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Branstad Says He'll Sign Medical Marijuana Bill

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JOHNSTON — Although skeptical, Gov. Terry Branstad plans to sign legislation creating a “very careful experiment” in the use of cannabis oil in treating seizure disorders.

The governor plans to sign Senate File 2360 next week to allow the use of cannabis oil in limited circumstances.

Despite opposition to legalizing medical marijuana or recreational use of marijuana, Branstad said it was empathy for the families of Iowans with seizure disorders that convinced him to sign the bill.

“I guess the Legislature and I were convinced, I think, by a lot of the families that have children that are epileptics and have these severe seizures, that this is something that can help them,” Branstad said during taping of Iowa Press Friday.

The show will air on Iowa Public Television at 7:30 tonight and noon Sunday and on IPTV World at 8:30 a.m. Saturday. It will be available at beginning Friday evening.

On Friday night, the governor was in Marion for a Tribute to Veterans event with other Republicans.

“What we passed can work and we want to be very careful and very vigilant and going to those who only have a prescription,” Branstad said while in Marion.

Branstad’s decision to sign the bill was welcomed by the Iowa Epilepsy Foundation, which worked with the governor and legislators to move the legislation.

“We appreciate his willingness to give those with epilepsy this option,” Dale Todd of Cedar Rapids, legislative chairman of the foundation, said Friday. “His signing will allow us to move forward with the discussions needed to make medical cannabis a feasible option for these patients.”

Branstad consulted with Republican governors in Alabama and Utah, where similar legislation has been approved.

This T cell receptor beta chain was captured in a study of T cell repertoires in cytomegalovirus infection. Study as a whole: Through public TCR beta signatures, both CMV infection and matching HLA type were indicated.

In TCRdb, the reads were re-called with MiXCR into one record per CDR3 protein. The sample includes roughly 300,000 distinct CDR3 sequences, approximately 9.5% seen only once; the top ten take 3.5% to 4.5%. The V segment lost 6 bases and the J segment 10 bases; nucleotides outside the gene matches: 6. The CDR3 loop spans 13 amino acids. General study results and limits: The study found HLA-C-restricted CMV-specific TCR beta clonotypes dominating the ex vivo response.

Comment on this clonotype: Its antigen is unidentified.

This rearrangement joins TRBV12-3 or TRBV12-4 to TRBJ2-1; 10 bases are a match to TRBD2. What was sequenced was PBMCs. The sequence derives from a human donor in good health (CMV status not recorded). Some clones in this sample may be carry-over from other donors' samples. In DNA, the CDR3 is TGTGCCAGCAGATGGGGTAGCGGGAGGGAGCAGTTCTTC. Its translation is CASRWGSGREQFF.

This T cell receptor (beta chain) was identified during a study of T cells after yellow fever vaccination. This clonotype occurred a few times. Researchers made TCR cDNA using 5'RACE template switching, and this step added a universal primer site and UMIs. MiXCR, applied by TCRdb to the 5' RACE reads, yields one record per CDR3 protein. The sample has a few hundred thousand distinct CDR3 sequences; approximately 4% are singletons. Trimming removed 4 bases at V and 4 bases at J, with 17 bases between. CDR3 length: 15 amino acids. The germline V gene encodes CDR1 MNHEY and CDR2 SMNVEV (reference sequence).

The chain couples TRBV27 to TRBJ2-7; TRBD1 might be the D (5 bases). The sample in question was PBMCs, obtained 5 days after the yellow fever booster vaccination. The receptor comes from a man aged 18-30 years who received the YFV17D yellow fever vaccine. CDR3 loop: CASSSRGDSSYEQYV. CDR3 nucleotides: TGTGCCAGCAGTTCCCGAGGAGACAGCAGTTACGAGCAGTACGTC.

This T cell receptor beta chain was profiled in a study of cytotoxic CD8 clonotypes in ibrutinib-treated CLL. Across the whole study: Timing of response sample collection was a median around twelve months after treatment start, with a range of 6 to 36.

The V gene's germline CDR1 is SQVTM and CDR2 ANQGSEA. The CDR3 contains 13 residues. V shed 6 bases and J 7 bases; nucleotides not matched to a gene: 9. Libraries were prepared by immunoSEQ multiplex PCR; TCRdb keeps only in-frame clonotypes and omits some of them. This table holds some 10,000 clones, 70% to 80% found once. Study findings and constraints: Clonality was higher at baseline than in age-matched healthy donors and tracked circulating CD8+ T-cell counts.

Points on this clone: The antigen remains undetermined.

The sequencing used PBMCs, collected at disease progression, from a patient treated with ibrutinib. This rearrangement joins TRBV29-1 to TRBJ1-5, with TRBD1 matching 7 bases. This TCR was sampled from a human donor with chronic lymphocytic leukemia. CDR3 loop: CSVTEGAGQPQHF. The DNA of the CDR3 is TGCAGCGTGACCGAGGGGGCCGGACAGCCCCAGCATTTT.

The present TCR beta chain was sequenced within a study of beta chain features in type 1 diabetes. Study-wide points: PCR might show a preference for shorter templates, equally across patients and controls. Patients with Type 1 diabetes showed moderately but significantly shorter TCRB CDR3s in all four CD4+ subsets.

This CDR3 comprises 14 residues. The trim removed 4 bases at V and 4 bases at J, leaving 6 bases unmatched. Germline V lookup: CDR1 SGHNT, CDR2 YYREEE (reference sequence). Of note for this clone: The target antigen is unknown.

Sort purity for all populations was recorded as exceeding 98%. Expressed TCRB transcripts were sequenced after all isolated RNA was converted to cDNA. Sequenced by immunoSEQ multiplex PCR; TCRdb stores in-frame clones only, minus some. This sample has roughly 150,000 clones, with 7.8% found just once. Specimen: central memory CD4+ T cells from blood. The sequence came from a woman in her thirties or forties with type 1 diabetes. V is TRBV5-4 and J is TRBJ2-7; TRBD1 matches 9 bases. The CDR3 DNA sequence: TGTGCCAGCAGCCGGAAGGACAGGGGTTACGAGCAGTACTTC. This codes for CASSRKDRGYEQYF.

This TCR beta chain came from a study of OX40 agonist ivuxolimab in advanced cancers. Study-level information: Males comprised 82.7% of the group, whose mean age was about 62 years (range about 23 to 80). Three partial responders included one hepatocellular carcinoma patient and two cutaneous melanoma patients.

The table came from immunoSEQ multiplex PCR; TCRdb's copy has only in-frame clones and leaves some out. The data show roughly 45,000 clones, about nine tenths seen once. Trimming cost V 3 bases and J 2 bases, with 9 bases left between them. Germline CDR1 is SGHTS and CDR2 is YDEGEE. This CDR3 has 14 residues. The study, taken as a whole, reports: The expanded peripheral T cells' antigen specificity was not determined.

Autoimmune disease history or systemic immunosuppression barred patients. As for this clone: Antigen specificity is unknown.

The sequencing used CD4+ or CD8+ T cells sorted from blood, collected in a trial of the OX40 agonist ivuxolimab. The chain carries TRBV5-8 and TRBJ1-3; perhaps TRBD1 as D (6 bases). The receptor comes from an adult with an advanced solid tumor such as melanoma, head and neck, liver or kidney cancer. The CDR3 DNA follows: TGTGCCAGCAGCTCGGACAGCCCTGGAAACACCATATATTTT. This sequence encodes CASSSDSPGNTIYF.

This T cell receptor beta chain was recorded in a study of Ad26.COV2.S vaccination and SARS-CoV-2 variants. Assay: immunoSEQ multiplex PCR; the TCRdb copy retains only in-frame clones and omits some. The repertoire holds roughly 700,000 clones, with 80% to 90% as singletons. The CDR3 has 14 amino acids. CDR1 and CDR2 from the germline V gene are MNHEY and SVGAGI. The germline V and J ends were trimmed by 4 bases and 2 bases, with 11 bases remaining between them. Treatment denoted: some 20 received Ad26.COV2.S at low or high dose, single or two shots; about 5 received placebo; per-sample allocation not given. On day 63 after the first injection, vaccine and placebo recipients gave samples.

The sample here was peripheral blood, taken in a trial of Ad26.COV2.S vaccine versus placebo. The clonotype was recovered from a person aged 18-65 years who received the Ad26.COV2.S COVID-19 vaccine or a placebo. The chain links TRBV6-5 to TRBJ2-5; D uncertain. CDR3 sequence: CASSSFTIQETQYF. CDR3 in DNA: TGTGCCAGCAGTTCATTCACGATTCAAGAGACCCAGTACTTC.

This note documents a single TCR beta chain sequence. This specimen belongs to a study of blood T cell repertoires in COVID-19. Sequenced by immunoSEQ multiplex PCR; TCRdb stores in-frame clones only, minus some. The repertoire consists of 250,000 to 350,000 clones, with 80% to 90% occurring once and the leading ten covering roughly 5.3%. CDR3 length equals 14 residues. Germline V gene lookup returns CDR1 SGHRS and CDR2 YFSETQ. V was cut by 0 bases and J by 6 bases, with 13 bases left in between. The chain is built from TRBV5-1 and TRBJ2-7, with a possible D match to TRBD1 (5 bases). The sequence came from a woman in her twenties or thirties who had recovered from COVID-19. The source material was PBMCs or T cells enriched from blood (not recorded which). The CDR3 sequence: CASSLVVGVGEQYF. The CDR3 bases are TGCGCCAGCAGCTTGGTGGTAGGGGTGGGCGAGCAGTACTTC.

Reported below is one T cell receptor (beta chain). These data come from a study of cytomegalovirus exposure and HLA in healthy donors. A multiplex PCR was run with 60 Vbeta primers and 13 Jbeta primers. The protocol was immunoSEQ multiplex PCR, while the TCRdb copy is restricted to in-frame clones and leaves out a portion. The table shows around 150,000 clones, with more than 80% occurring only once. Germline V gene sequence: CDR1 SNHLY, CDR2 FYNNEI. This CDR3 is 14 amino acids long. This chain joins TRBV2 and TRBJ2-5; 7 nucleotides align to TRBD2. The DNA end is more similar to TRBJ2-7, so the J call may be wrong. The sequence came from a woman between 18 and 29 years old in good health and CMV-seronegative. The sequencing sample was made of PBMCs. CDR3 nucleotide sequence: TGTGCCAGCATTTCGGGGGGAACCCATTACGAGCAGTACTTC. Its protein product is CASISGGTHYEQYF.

“I believe that this was something that will give some hope to these families who have members that are suffering from epilepsy and deal with these severe seizures,” he said.

Branstad made clear, however, he’s not interested in expanding the scope of medical marijuana to cover post-traumatic stress disorder, chronic pain or other conditions for which it is sometimes used.

“This legislation was very limited, very focused” on treating epileptic seizure disorders, the five-term Republican said. “I think it would be a mistake to now expand it a whole bunch of other things.”

Senate File 3260 passed the House 77-20 and then followed in the Senate by a 38 to 8 margin. Every Democrat, except for one in the House, voted for its passage while about two-thirds of Republicans supported it.

“When I first heard of it, I was kind of skeptical,” said Sen. Liz Mathis (D-Robins) on Friday afternoon in Cedar Rapids. “I just needed to learn more and I was wondering why the medical community was not rising up and supporting this.” Mathis said, like Branstad, it was the stories from the families that led to her support.

The legislation will allow Iowans diagnosed by an Iowa neurologist with intractable epilepsy to seek permission from the Department of Public Health to obtain up to 32 ounces of cannabis oil for treatment. If approved, the patient or guardian will not be prosecuted by the state for possession of cannabis oil. The card must be renewed every year. The bill sunsets July 1, 2017.

The THC content of cannabis oil can be no more than 3 percent, which is not enough to create a “high,” according medical professionals who testified before the Legislature.

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